See what I mean? Now, I am the first to admit that a good review in the right places gives bookstore buyers and librarians great faith in the book, and that does lead to orders (and, in the case of libraries, sales. Anyone in publishing will be happy to go on at great length about the difference between orders and sales, as well as that dirtiest of words in publishing, returns.)
Perhaps we as an industry are turning to blurbs more because fewer and fewer media outlets are reviewing books, which leads to fewer quotable quotes. We're also quoting more and more from Websites, where really fine reviewing is happening these days. But at the end of the day, does a blurb on a book jacket influence the reader to buy that book? Does one think, "Oh, Stephen King loved this book, therefore I will too"? Somehow I doubt it. I mean, it's nice to have, but does it make the difference in terms of the sale, in a consumer saying "Here's my $8 for this book I want to read"? Probably not. The sole exception is the endorsement of Oprah, and I need not go into that self-evident truth here.
So what DOES a blurb do? Well, certainly any writer who can query an agent with ready-made blurbs does go to the head of the class, if only because s/he has demonstrated an awareness of what it takes to get attention, as well as a savviness about networking. Review excerpts and blurbs have become SOP in our industry, so NOT having them might count against us. For example, let's suppose our friends at Library Journal get 150 ARCs in one day. 35 of them have blurbs and the rest do not. Isn't there some sort of undeniable psychological mechanism that is going to imply that the 35 with blurbs are worthier than the 115 without? Probably.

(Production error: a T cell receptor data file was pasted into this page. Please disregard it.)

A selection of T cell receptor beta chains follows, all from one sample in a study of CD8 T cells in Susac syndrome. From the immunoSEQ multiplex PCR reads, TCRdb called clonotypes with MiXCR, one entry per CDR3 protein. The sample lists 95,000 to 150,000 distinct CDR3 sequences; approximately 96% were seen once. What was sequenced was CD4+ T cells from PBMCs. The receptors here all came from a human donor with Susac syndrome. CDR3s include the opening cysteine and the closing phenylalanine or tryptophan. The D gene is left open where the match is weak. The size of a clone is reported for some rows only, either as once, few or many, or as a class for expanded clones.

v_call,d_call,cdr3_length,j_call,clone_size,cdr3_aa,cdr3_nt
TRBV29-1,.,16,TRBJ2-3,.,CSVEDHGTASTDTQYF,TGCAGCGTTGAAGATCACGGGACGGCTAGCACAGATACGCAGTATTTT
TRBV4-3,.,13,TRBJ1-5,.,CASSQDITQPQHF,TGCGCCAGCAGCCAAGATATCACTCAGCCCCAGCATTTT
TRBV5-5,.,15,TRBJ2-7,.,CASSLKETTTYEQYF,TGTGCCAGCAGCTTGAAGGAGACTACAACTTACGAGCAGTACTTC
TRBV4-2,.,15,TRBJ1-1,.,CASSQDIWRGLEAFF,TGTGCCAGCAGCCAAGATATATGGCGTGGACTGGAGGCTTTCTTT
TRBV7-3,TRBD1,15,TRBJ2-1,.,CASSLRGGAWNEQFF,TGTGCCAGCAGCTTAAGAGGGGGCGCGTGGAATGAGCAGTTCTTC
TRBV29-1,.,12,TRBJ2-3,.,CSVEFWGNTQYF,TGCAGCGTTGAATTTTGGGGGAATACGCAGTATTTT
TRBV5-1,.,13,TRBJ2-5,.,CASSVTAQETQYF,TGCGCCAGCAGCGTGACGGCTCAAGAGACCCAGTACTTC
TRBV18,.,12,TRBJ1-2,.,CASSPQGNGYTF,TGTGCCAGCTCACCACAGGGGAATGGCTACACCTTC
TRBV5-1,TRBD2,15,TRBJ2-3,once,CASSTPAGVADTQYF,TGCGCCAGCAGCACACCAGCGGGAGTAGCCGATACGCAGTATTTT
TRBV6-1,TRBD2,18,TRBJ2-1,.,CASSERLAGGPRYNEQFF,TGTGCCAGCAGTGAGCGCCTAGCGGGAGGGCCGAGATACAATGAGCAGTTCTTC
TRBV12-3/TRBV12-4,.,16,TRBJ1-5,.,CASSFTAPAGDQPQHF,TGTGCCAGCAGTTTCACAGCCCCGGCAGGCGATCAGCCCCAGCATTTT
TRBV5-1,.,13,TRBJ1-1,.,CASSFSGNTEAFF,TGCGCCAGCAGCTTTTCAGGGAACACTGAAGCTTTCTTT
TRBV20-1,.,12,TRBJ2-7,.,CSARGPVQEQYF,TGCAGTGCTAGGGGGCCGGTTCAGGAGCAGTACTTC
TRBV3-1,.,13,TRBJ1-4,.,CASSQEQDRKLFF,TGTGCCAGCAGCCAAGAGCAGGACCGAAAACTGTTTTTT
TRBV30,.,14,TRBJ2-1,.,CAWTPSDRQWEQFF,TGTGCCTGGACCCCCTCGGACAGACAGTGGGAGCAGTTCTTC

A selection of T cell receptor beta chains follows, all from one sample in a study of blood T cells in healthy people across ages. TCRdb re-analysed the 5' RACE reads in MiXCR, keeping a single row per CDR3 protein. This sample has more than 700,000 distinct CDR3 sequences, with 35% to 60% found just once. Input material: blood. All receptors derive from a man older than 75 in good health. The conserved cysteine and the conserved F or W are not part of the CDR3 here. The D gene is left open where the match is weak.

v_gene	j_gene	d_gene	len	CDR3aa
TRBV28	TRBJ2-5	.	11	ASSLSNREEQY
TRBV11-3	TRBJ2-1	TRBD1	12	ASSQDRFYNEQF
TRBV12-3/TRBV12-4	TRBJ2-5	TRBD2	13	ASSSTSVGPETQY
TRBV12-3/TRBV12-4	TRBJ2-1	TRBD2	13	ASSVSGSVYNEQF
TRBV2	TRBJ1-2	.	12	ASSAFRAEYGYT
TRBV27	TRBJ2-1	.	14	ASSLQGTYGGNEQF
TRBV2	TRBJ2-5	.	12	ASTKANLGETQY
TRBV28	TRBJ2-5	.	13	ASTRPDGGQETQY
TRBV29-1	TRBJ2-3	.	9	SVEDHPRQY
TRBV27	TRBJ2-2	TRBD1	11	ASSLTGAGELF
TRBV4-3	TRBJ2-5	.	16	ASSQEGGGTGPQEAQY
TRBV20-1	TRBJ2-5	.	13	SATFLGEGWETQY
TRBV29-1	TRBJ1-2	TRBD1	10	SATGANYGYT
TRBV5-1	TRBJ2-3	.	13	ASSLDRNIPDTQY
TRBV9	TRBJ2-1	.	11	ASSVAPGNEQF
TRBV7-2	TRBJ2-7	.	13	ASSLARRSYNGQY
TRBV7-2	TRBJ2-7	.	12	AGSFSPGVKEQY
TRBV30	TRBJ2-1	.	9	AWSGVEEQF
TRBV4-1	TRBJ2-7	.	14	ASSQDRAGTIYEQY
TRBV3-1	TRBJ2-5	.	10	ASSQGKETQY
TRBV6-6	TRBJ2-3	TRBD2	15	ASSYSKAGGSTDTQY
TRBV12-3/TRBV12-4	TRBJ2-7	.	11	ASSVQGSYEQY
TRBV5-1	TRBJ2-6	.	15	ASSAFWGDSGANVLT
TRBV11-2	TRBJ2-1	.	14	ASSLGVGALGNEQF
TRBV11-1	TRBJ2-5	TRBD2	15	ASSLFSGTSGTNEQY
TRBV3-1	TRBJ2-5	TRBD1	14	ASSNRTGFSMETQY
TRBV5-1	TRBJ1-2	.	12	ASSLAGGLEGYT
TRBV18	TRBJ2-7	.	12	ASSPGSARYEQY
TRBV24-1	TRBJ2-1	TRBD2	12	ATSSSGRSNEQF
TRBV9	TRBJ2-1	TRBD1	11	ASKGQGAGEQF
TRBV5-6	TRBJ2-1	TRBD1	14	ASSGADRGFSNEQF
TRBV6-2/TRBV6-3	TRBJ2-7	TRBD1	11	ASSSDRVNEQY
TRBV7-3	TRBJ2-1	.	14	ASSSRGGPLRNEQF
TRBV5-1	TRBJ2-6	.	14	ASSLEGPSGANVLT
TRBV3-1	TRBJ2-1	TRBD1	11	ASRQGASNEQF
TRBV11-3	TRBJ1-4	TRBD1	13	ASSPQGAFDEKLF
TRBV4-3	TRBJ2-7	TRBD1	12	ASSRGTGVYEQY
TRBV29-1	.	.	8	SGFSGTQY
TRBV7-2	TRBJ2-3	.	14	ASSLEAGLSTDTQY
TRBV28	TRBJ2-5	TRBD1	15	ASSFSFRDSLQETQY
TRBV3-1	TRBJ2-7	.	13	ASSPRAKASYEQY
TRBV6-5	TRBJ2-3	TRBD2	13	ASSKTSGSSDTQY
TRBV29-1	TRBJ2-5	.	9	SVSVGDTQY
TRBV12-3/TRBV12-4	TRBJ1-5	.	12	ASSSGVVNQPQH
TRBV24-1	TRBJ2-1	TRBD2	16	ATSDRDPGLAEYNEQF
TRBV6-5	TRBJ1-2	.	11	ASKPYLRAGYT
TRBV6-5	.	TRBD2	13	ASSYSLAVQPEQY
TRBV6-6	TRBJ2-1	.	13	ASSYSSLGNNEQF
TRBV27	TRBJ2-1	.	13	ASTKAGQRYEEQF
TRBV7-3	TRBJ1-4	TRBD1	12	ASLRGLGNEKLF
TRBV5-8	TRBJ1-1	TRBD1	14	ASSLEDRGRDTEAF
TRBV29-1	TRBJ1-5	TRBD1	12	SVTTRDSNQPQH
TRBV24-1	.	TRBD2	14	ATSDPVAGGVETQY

And it's true--most publishers these days are sending writers out to get their own blurbs, to do their own networking. We will, occasionally, ask one of our luminaries to blurb a new book if we really, really believe in it. I have a writer who is asked for blurbs occasionally. Recently she wrote to me and said, "I read the manuscript and it's awful. What do I do?" My response: "Find something nice to say." A lot of writers see blurbing as a way of giving something back, as a way of being giving members of the community. And kudos to them for that, but I can't help but think that readers (being readers, and being critical by nature) must take a series of a dozen blurbs cum grano salis.
At the end of the day, I think I can say that blurbs do no harm; and they may also have the effect of giving a reader who's developed an interest in the book the feeling that s/he is making the right decision in purchasing and/or reading it. The blurbs may also help prevent buyer's remorse, but they can also lead to great bitterness when the reader ends up hating the book. It does create quite a sense of cognitive dissonance when a writer you admire says good things about a book that you end up hating. Have a look at the Amazon reviews of The Story of Edgar Sawtelle sometime. It's sort of amazing how many people express anger at Stephen King and Oprah Winfrey for recommending the book. I like to think that reading should be a positive experience, not one that makes the reader think, "What is wrong with me, that luminaries should adore this book and I should find it awful?"
That, for me, is the joy (and sometimes the sorrow) of well-written reviews by people who take the job seriously. Most really good-quality reviews talk about both the positives and negatives of any given book--and, honestly, isn't it true that all books have their good and not-so-good qualities? When one reads those kinds of reviews, one assumes that they are true, fair, unbiased. Blurbs seems biased; I wonder if people treat them the same way they do infomercials--getting sucked into them, being momentarily dazzled by them, and then saying "Whoa...nothing can be this wondrous or perfect."